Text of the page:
I have a friend called Jessica. Oh, I really do.

Just like all of us, she loves to shop online. The only difference is she does that way more than we do. One fine day she made me sit with her to give my suggestions on various kinds of products she had added in her cart—believe me it wasn’t fun—but it did become the genesis of this article. When she opened the particular e-commerce website she had browsed those products on and showed me her cart, I got blown away with the variety and number of products that were added there. Knowing her, my feedback on each item was very quick—either just a yes or a straight forward no. Mostly it was a straight forward no. So, out of the whooping 62 items she had added in her cart, she went ahead and paid for just 6 . . . and thanked me later for helping her saving hard earned bucks.

This got me wondering that even if she just purchased 6 out of 62, she did like most of the products and there is a high chance that she would try to buy those again. Now, that ecommerce store would have made some strategies to target those who add something in their cart but do not purchase, obviously, like most of the other ecommerce stores, but mostly they do that via emails . . . or SMSes . . . or push notifications—those who do have an app version and maintain the seamless transition of user experience across channels and some even do paid ads on Facebook and Twitter.

Now, Web or Browser Push Notifications have been gaining massive popularity and if used by this ecommerce to its full potential, they will convert people like Jessica within a few days and make them buy more and more stuff . . . without spending their fortune. Let’s see all the cases: that ecommerce store, let’s call it ShopMart, decides to target Jessica as she purchased only 10% of the items she added in her cart. ShopMart sends her a promotional email to Jessica, now ShopMart isn’t the only one sending her an email, considering the kind of shopaholic Jessica is, there are thousands of others. There is a high chance she doesn’t even open that email—or she does, in her free time, but at what cost now that the deal is over or the product has gone out of stock! Now, ShopMart decides to send an SMS, except Jessica gets too many promotional SMSes so she has a spam filter in her text messaging app so she misses. Not only did ShopMart spend too much on that SMS but also missed reaching her at the right time. ShopMart, this time, sends a push notification on the mobile app—maybe she did check it out or maybe she didn’t because she had turned them off to avoid getting annoyed all the time. But ShopMart isn’t the one to get bogged down, it runs a promotional campaign on Facebook for the items she checked out on their webstore. Jessica does, this time, see the ad on time but ends up procrastinating because she is, well, on Facebook and is busy chatting and stalking her friends.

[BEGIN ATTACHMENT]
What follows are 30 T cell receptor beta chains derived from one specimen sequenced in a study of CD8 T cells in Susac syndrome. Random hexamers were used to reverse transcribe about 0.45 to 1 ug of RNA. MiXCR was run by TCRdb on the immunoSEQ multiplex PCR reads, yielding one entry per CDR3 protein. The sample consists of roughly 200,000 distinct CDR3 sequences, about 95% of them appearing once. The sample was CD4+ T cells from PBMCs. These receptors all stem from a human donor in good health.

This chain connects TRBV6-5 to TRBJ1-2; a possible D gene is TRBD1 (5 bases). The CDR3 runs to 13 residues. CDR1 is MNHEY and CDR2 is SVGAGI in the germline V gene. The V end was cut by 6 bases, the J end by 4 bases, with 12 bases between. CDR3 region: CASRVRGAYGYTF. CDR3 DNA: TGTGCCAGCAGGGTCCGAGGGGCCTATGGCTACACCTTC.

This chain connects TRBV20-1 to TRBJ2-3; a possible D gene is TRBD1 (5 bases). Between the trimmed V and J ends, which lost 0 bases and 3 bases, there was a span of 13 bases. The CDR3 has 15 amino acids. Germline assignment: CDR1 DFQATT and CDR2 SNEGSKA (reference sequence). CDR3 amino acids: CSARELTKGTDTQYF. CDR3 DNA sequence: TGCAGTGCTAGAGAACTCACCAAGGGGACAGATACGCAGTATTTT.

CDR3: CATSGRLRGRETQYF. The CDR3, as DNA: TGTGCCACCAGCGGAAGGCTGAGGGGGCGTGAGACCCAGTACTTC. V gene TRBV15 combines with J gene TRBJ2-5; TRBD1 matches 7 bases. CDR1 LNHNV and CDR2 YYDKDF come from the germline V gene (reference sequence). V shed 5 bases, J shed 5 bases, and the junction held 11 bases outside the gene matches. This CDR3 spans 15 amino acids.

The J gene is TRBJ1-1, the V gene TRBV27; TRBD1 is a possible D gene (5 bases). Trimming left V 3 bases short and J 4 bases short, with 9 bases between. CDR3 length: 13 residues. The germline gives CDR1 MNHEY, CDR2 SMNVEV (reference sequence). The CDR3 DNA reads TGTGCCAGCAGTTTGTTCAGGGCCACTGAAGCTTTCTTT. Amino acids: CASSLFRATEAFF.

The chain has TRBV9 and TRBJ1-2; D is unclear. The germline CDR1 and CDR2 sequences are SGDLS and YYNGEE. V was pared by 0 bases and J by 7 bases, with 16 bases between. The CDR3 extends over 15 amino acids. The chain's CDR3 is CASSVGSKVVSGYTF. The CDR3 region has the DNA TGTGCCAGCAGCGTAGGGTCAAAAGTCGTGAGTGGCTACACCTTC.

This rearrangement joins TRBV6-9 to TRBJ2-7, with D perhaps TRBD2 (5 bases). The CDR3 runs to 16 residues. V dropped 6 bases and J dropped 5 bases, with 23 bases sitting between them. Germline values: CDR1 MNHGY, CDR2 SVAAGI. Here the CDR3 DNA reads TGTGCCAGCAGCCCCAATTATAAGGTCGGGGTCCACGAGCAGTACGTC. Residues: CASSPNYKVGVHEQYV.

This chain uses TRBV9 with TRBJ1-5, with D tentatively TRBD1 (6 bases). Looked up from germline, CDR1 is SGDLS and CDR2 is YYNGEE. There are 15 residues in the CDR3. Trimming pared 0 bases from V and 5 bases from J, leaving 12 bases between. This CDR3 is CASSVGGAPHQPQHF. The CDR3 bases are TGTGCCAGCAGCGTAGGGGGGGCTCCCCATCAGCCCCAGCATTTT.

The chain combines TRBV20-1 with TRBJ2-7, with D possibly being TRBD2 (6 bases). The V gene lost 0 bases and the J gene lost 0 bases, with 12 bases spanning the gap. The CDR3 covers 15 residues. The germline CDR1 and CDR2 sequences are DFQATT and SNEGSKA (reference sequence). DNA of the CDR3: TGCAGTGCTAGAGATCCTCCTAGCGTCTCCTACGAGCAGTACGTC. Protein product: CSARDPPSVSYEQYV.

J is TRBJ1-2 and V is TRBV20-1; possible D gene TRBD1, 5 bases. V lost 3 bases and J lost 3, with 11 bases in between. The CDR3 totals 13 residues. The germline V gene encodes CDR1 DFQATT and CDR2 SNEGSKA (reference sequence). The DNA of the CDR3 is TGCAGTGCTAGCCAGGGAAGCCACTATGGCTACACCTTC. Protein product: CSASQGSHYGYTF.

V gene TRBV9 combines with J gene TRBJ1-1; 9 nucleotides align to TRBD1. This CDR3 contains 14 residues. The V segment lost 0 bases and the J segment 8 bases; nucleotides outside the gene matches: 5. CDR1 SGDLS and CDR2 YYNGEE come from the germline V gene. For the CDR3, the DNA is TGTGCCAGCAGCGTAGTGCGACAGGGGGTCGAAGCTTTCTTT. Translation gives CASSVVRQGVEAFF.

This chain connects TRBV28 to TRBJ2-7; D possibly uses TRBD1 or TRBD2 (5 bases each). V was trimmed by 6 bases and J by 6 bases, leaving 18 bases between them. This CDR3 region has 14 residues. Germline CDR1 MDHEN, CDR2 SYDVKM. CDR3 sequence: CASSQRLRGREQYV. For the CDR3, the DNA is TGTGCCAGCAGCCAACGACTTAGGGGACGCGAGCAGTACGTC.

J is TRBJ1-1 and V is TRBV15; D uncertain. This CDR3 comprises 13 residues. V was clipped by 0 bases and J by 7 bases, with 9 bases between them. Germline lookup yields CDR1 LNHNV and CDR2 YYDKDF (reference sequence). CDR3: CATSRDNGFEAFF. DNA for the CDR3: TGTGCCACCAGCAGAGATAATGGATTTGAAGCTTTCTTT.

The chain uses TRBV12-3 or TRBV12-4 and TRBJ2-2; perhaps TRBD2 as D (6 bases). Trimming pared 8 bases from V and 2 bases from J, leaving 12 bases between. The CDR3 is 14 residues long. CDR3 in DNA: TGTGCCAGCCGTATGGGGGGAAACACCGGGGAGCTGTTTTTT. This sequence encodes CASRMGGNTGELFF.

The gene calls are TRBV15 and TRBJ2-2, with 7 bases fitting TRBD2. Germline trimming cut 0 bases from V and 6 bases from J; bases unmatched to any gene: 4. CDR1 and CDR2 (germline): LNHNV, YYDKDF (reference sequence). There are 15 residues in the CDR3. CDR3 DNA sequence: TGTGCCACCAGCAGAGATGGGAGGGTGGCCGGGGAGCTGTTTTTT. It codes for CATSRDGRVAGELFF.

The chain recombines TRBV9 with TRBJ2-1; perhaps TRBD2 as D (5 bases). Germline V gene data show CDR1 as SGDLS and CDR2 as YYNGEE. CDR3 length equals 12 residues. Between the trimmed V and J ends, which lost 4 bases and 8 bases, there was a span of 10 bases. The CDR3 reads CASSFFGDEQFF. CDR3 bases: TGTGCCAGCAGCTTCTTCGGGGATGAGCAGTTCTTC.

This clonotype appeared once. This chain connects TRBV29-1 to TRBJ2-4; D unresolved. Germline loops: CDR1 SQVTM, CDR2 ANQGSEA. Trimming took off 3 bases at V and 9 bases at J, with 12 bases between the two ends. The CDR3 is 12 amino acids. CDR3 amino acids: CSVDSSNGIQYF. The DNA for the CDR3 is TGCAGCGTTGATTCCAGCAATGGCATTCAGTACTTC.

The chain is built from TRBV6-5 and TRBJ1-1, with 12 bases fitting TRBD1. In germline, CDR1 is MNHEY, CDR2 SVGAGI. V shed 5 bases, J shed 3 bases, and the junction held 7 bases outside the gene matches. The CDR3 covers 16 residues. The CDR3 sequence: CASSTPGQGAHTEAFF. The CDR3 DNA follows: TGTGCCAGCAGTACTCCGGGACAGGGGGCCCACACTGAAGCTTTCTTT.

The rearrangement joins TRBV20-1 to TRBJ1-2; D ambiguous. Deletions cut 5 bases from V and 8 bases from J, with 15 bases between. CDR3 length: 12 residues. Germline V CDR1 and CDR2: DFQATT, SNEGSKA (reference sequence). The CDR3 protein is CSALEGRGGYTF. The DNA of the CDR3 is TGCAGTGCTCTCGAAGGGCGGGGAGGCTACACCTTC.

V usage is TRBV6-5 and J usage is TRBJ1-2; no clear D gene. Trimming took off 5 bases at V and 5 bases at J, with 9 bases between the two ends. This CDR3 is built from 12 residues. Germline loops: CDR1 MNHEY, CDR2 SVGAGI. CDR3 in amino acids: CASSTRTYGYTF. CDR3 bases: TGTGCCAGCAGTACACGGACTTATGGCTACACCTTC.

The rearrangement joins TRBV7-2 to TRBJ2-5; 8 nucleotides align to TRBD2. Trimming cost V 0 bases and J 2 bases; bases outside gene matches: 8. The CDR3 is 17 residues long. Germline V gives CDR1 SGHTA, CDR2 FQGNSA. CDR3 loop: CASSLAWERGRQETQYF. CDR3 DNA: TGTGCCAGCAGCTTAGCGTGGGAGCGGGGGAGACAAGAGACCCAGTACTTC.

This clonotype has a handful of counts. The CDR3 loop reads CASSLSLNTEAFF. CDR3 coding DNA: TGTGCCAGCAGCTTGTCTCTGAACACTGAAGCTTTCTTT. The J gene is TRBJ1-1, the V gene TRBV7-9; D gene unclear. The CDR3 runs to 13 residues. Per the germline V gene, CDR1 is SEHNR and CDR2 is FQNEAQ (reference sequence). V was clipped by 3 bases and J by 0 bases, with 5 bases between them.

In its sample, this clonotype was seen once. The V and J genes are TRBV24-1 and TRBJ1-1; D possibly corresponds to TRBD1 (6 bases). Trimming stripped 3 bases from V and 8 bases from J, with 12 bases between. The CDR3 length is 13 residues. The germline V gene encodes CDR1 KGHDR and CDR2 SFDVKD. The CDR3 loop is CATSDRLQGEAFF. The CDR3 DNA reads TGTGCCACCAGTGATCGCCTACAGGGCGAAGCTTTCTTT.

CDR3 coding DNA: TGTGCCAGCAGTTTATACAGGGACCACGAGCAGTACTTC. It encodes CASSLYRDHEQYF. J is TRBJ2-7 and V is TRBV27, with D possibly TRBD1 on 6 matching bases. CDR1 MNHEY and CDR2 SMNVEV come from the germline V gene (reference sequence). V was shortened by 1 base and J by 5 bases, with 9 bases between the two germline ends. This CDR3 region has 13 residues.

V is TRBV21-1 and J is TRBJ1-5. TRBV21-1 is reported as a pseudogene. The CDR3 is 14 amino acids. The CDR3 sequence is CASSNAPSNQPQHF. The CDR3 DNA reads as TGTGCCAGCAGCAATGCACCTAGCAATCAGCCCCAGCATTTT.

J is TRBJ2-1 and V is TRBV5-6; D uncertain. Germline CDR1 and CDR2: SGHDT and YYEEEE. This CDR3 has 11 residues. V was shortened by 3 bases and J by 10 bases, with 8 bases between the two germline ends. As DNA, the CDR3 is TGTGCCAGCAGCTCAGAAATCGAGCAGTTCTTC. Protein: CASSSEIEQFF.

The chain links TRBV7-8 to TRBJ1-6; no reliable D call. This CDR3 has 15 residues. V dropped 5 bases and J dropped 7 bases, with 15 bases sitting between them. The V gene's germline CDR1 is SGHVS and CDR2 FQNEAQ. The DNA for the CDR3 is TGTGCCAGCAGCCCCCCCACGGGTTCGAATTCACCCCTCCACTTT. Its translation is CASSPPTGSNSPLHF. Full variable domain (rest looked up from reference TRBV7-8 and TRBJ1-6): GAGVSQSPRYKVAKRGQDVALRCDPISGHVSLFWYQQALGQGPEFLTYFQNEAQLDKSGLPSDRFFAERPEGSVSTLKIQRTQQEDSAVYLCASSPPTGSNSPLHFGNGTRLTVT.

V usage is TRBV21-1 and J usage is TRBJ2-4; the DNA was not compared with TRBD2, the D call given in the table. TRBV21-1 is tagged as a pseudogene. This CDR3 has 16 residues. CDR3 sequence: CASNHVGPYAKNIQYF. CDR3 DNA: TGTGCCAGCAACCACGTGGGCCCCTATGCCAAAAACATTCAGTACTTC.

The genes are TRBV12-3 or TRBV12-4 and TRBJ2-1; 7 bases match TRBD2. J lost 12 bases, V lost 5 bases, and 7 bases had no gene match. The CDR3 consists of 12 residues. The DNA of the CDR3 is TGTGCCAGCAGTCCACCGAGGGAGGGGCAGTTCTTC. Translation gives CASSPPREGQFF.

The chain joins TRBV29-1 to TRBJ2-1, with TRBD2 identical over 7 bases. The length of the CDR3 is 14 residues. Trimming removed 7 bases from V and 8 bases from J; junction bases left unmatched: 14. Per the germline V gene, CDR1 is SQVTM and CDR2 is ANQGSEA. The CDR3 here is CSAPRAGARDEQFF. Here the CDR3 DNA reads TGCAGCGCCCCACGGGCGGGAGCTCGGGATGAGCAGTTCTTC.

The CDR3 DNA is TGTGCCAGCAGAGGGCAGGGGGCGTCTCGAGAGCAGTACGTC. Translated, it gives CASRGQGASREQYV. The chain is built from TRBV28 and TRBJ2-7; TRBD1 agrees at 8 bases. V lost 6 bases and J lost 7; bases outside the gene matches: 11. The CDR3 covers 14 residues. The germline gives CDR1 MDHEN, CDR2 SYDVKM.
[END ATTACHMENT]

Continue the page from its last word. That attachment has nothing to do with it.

What if ShopMart had web push notifications integrated?

  • A push notification could be sent to her even if she wasn’t on the website and wasn’t using the browser too—she would receive them the next time opens the browser
  • It’s hard to miss a web push as they pop up on the bottom right of the screen and if controlled the settings, they would stay there until any action is taken
  • ShopMart could send a rich, deep linked and relevant push notification to Jessica and make an offer she wouldn’t be able to refuse
  • Based on her purchase and browsing history, ShopMart could also recommend products to her
  • Based on her activities, ShopMart could include her in relevant segments and launch push campaigns
  • ShopMart could also send web push notifications to Jessica on her phone

Originally published on ShepHertz blog.